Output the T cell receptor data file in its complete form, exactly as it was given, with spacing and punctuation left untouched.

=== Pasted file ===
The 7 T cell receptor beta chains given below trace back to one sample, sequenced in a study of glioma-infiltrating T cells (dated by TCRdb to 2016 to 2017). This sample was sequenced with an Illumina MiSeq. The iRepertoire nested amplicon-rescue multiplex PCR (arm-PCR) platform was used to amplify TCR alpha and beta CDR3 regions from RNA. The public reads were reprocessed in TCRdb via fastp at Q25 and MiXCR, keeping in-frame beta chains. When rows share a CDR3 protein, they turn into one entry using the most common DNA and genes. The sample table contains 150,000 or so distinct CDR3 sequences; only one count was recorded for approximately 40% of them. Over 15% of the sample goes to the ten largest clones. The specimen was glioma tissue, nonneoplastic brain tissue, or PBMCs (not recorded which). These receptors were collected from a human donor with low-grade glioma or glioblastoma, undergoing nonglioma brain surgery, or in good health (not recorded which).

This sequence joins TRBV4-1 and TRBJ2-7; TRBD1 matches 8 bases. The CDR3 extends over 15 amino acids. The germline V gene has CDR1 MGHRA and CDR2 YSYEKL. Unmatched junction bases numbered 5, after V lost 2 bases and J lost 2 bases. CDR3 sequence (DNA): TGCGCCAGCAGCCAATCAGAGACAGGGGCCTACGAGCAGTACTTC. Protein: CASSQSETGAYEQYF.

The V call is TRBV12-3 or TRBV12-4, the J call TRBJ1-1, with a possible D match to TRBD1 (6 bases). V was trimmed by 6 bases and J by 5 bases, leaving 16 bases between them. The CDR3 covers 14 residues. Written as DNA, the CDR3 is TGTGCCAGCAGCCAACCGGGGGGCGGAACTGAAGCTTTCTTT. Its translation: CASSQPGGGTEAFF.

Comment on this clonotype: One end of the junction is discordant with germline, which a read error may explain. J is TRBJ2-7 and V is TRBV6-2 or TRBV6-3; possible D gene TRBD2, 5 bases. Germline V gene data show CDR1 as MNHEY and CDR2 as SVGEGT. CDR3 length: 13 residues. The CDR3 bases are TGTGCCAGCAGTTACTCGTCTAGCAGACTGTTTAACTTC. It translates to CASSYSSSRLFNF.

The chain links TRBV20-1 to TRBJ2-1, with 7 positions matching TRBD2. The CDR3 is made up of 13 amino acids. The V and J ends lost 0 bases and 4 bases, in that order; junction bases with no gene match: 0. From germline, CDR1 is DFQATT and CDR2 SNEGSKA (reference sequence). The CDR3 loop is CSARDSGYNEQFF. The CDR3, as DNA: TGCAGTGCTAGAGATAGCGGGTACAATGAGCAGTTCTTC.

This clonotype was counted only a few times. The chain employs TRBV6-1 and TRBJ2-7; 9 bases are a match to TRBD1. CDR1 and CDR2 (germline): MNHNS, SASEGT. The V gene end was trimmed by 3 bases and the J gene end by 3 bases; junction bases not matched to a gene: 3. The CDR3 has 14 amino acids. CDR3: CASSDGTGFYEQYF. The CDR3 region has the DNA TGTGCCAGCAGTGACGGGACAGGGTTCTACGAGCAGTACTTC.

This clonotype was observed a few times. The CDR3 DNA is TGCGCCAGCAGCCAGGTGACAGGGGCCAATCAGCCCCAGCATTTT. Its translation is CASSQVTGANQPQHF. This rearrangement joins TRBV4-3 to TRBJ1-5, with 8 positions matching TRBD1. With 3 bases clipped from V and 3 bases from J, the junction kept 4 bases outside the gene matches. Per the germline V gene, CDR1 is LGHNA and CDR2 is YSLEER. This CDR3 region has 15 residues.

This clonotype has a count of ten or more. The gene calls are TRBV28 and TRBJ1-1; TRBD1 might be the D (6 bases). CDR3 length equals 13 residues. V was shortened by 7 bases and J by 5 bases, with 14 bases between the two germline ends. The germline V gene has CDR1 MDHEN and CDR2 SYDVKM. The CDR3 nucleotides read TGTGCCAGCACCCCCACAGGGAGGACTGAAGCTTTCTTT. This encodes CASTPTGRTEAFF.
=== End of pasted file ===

The 7 T cell receptor beta chains given below trace back to one sample, sequenced in a study of glioma-infiltrating T cells (dated by TCRdb to 2016 to 2017). This sample was sequenced with an Illumina MiSeq. The iRepertoire nested amplicon-rescue multiplex PCR (arm-PCR) platform was used to amplify TCR alpha and beta CDR3 regions from RNA. The public reads were reprocessed in TCRdb via fastp at Q25 and MiXCR, keeping in-frame beta chains. When rows share a CDR3 protein, they turn into one entry using the most common DNA and genes. The sample table contains 150,000 or so distinct CDR3 sequences; only one count was recorded for approximately 40% of them. Over 15% of the sample goes to the ten largest clones. The specimen was glioma tissue, nonneoplastic brain tissue, or PBMCs (not recorded which). These receptors were collected from a human donor with low-grade glioma or glioblastoma, undergoing nonglioma brain surgery, or in good health (not recorded which).

This sequence joins TRBV4-1 and TRBJ2-7; TRBD1 matches 8 bases. The CDR3 extends over 15 amino acids. The germline V gene has CDR1 MGHRA and CDR2 YSYEKL. Unmatched junction bases numbered 5, after V lost 2 bases and J lost 2 bases. CDR3 sequence (DNA): TGCGCCAGCAGCCAATCAGAGACAGGGGCCTACGAGCAGTACTTC. Protein: CASSQSETGAYEQYF.

The V call is TRBV12-3 or TRBV12-4, the J call TRBJ1-1, with a possible D match to TRBD1 (6 bases). V was trimmed by 6 bases and J by 5 bases, leaving 16 bases between them. The CDR3 covers 14 residues. Written as DNA, the CDR3 is TGTGCCAGCAGCCAACCGGGGGGCGGAACTGAAGCTTTCTTT. Its translation: CASSQPGGGTEAFF.

Comment on this clonotype: One end of the junction is discordant with germline, which a read error may explain. J is TRBJ2-7 and V is TRBV6-2 or TRBV6-3; possible D gene TRBD2, 5 bases. Germline V gene data show CDR1 as MNHEY and CDR2 as SVGEGT. CDR3 length: 13 residues. The CDR3 bases are TGTGCCAGCAGTTACTCGTCTAGCAGACTGTTTAACTTC. It translates to CASSYSSSRLFNF.

The chain links TRBV20-1 to TRBJ2-1, with 7 positions matching TRBD2. The CDR3 is made up of 13 amino acids. The V and J ends lost 0 bases and 4 bases, in that order; junction bases with no gene match: 0. From germline, CDR1 is DFQATT and CDR2 SNEGSKA (reference sequence). The CDR3 loop is CSARDSGYNEQFF. The CDR3, as DNA: TGCAGTGCTAGAGATAGCGGGTACAATGAGCAGTTCTTC.

This clonotype was counted only a few times. The chain employs TRBV6-1 and TRBJ2-7; 9 bases are a match to TRBD1. CDR1 and CDR2 (germline): MNHNS, SASEGT. The V gene end was trimmed by 3 bases and the J gene end by 3 bases; junction bases not matched to a gene: 3. The CDR3 has 14 amino acids. CDR3: CASSDGTGFYEQYF. The CDR3 region has the DNA TGTGCCAGCAGTGACGGGACAGGGTTCTACGAGCAGTACTTC.

This clonotype was observed a few times. The CDR3 DNA is TGCGCCAGCAGCCAGGTGACAGGGGCCAATCAGCCCCAGCATTTT. Its translation is CASSQVTGANQPQHF. This rearrangement joins TRBV4-3 to TRBJ1-5, with 8 positions matching TRBD1. With 3 bases clipped from V and 3 bases from J, the junction kept 4 bases outside the gene matches. Per the germline V gene, CDR1 is LGHNA and CDR2 is YSLEER. This CDR3 region has 15 residues.

This clonotype has a count of ten or more. The gene calls are TRBV28 and TRBJ1-1; TRBD1 might be the D (6 bases). CDR3 length equals 13 residues. V was shortened by 7 bases and J by 5 bases, with 14 bases between the two germline ends. The germline V gene has CDR1 MDHEN and CDR2 SYDVKM. The CDR3 nucleotides read TGTGCCAGCACCCCCACAGGGAGGACTGAAGCTTTCTTT. This encodes CASTPTGRTEAFF.